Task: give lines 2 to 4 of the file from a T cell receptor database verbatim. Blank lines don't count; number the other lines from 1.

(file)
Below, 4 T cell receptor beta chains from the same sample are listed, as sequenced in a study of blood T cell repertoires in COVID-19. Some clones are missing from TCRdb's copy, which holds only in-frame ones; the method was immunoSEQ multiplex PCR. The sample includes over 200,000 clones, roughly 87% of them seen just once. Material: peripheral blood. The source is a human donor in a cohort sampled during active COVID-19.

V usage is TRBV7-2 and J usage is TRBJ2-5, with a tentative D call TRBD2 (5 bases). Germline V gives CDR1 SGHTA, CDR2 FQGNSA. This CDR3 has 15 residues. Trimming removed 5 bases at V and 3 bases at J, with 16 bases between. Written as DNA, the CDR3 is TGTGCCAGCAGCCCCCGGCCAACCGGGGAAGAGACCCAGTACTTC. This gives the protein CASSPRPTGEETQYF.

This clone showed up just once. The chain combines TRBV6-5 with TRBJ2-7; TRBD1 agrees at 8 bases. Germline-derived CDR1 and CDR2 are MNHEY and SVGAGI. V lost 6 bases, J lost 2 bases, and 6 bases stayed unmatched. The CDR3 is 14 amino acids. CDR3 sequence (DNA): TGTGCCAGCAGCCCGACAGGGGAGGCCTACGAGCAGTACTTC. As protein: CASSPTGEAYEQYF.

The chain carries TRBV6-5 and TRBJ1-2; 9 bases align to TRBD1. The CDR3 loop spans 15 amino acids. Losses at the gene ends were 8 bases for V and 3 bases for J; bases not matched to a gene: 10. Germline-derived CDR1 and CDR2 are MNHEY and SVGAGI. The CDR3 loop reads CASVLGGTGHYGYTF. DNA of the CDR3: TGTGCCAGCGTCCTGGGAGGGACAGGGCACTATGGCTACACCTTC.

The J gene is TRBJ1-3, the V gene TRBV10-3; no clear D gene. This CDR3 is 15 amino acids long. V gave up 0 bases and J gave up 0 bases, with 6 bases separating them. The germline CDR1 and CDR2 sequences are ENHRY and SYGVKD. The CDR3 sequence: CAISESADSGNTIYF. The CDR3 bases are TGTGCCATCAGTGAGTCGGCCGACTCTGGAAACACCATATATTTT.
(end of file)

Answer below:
V usage is TRBV7-2 and J usage is TRBJ2-5, with a tentative D call TRBD2 (5 bases). Germline V gives CDR1 SGHTA, CDR2 FQGNSA. This CDR3 has 15 residues. Trimming removed 5 bases at V and 3 bases at J, with 16 bases between. Written as DNA, the CDR3 is TGTGCCAGCAGCCCCCGGCCAACCGGGGAAGAGACCCAGTACTTC. This gives the protein CASSPRPTGEETQYF.

This clone showed up just once. The chain combines TRBV6-5 with TRBJ2-7; TRBD1 agrees at 8 bases. Germline-derived CDR1 and CDR2 are MNHEY and SVGAGI. V lost 6 bases, J lost 2 bases, and 6 bases stayed unmatched. The CDR3 is 14 amino acids. CDR3 sequence (DNA): TGTGCCAGCAGCCCGACAGGGGAGGCCTACGAGCAGTACTTC. As protein: CASSPTGEAYEQYF.

The chain carries TRBV6-5 and TRBJ1-2; 9 bases align to TRBD1. The CDR3 loop spans 15 amino acids. Losses at the gene ends were 8 bases for V and 3 bases for J; bases not matched to a gene: 10. Germline-derived CDR1 and CDR2 are MNHEY and SVGAGI. The CDR3 loop reads CASVLGGTGHYGYTF. DNA of the CDR3: TGTGCCAGCGTCCTGGGAGGGACAGGGCACTATGGCTACACCTTC.